This is a 1976 publication I found in a used book store. I picked it up because I hadn’t read any Silverberg for a long time, and he’s one of the best science fiction short story writers ever. His collection “Phases of the Moon,” published in 2004, which I read several years ago, is much more comprehensive, as it adds many of his wonderful post-1976 stories, but this book gave me a decent Silverberg fix nonetheless.
Silverberg’s progress as a short story writer is clearly seen in this anthology. The stories are chronologically presented, and they move forward from the first, which is merely so-so, to the next few which are pretty good, to the next few which are very good, to the timeless classic award winners at the end. He went on afterwards to win many more awards.
The book begins to pick up serious momentum with the novella “Hawksbill Station,” one of the few stories in the collection I hadn’t read before. It concerns political prisoners, all men, thrown back in time to the bleak, featureless Paleozoic era and their slow degradation and descent into insanity, isolated as they are from the rest of humanity by billions of years. Unbeknownst to them, the latest prisoner sent back is a spy analyzing their condition with a view to returning them to the future for therapy and rehabilitation. After that is the dark, nasty award-winning short story “Passengers,” about incorporeal aliens who possess humans and use their bodies for pleasure.
“Nightwings” is a hauntingly beautiful tale of a far future Earth in danger of alien invasion, another award-winner, atmospheric and poetic. “Good News From the Vatican,” the last story in the book, is a light, funny account of the election of the first robot pope of the Catholic church.
The story before the last, though, “Sundance,” I have always considered one of my all-time favorite stories. It’s about a man of Native American background on a far planet who appears to be a part of a team exterminating the native life forms to prepare the way for human colonization. He discovers that the creatures are sentient and begins to identify with them because his Sioux ancestors were also exterminated far back in American history. But then his colleagues inform him that they were never exterminating the indigenous creatures, that it was all a delusion of his, and that he was undergoing therapy and psychic reconstruction for his anger and resentment about the past. All this is evocative enough, but in the midst of this gripping story, Silverberg experiments with technique to great effect. He switches between present and past tense; he shifts from second to third to first person and back again. In the hands of a lesser writer it all could have been a dazzling distraction, but the amazing thing about this story is that it works flawlessly; it adds depth and nuance and cadence to the prose.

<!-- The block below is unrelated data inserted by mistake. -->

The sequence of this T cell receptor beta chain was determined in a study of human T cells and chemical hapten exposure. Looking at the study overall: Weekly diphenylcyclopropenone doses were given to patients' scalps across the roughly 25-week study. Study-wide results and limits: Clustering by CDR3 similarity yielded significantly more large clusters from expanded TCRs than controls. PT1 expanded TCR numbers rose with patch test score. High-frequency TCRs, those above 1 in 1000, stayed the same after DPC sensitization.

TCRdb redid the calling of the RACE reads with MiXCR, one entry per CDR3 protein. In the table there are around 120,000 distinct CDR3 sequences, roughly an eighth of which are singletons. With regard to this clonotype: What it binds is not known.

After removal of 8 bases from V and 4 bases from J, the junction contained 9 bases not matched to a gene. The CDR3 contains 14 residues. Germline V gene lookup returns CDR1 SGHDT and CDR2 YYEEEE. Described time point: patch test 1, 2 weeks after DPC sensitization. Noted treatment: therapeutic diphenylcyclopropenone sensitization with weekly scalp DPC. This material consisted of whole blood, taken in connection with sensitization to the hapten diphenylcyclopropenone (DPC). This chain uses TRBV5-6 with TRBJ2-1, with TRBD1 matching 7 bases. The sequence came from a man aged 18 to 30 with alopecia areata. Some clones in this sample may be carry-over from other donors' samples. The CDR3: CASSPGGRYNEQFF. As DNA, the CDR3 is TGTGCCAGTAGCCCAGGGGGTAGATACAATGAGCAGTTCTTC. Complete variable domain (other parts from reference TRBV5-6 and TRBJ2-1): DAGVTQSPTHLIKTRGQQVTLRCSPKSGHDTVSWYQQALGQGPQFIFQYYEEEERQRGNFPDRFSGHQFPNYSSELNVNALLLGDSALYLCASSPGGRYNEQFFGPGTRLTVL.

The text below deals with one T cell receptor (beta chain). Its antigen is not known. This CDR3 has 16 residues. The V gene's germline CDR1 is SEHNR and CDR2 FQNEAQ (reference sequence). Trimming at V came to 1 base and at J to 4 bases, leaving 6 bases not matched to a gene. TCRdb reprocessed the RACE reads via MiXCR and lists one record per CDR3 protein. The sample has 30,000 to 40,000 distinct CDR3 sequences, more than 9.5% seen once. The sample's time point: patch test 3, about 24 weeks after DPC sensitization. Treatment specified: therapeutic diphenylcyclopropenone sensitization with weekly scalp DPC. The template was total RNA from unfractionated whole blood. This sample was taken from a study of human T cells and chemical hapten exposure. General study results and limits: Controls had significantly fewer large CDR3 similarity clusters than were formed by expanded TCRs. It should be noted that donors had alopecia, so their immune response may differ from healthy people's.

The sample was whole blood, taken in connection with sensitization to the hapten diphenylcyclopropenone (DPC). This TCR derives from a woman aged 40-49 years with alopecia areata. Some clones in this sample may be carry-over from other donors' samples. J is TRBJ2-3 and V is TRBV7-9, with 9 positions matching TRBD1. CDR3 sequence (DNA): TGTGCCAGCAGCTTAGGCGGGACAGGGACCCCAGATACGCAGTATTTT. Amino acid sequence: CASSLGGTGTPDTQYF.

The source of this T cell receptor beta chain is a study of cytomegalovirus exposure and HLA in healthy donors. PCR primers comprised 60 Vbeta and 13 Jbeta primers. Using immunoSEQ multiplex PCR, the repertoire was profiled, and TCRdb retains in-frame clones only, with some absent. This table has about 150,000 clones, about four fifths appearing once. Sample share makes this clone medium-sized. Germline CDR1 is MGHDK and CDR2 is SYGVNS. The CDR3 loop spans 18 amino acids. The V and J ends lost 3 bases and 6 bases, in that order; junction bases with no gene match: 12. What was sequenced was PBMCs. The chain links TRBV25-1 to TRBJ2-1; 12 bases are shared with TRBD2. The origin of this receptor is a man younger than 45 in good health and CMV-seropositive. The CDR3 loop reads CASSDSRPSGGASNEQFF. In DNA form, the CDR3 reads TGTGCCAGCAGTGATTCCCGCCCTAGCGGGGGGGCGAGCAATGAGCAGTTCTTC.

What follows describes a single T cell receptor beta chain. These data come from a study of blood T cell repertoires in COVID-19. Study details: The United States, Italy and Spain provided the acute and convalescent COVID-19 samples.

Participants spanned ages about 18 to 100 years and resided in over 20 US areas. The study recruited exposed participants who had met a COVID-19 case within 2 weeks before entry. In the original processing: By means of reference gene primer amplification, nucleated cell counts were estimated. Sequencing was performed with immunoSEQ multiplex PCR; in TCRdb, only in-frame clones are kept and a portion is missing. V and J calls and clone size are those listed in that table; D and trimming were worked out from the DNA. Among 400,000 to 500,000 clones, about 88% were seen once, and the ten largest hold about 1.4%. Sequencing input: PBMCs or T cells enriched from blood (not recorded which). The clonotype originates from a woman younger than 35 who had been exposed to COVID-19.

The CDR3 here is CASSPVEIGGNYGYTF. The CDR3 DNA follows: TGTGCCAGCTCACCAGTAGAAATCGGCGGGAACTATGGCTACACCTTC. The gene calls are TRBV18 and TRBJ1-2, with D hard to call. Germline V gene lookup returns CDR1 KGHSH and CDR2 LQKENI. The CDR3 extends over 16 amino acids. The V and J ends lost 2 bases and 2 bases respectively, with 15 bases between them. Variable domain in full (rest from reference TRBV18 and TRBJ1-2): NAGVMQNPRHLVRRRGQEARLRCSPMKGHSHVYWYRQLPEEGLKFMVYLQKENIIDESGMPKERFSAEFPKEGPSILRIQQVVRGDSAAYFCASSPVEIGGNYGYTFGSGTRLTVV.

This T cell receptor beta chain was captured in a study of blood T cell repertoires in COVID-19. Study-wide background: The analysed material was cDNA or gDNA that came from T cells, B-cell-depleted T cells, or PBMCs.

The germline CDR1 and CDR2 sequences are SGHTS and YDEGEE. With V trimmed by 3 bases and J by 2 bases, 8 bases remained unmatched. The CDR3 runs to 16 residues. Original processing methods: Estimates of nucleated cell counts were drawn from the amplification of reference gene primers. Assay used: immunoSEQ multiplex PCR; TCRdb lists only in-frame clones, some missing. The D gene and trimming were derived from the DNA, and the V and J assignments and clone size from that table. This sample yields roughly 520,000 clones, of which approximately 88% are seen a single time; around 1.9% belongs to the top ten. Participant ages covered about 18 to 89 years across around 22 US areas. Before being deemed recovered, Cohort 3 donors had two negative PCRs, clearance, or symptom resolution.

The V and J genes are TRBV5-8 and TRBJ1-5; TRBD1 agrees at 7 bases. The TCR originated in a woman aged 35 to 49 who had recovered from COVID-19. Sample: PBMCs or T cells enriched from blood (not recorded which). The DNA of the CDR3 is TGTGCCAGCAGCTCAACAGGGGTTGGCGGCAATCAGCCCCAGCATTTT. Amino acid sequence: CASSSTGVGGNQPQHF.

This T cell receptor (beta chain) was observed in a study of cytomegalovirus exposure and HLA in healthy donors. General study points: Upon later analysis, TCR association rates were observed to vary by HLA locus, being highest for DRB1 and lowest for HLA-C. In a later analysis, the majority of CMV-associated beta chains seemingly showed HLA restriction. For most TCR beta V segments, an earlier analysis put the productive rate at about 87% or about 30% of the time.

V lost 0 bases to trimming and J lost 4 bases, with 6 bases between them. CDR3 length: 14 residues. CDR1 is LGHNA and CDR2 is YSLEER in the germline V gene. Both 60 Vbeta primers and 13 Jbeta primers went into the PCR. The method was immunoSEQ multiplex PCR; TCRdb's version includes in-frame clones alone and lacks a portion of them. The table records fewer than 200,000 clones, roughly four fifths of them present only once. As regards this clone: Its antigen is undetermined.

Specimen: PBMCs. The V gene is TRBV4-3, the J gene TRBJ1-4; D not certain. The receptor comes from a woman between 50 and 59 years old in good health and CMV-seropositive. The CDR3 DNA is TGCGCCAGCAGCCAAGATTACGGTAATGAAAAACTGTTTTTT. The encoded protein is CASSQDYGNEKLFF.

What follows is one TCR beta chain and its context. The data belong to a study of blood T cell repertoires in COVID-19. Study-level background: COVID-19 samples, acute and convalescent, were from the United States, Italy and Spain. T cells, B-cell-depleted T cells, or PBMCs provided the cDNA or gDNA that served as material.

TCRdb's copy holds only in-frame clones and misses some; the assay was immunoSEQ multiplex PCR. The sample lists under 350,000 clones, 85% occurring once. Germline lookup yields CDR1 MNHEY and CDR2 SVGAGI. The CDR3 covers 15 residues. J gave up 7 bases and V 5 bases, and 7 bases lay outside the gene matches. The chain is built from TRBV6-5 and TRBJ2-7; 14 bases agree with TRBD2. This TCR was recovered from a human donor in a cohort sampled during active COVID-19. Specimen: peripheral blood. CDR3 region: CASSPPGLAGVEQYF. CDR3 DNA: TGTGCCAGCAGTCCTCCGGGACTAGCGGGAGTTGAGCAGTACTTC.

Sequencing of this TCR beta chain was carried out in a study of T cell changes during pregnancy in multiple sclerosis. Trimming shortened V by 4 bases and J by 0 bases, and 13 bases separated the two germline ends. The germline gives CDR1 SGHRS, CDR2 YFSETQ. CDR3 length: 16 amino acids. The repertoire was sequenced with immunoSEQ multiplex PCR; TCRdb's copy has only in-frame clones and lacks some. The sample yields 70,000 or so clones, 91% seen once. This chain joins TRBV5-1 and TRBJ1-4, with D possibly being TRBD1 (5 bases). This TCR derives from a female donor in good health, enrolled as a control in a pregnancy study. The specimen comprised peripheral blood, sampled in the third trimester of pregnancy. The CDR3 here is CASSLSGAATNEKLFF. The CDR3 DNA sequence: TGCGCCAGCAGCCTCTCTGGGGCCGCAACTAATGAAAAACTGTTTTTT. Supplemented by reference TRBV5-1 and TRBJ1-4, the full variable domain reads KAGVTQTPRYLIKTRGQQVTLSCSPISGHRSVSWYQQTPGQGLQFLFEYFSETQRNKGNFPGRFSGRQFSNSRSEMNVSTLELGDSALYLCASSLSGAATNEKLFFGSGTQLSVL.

It was great fun revisiting Silverberg. He started off as a hack writer of mediocre stories to the pulp magazines. Amazingly prolific, he turned out so many stories so fast that some magazines had multiple efforts of his under various pseudonyms. Very few of those stories were ever reprinted, however, and as Silverberg’s career progressed, he went through various stages of growth, sometimes backing off from fiction and concentrating on non-fiction, then returning to the field for another prolific surge, each time with deeper and more powerful works. Finally, by the late sixties and on into the seventies, he became one of the best in the field.
I have read and enjoyed some of his novels, particularly “Dying Inside,” a devastating, tragic, moody, thoughtful story of a telepath slowly losing his powers, but I was always more drawn to his short fiction. He has a gift of language that lends itself well to the short form. Anyone interested in the science fiction field would do well to seek out some of his works.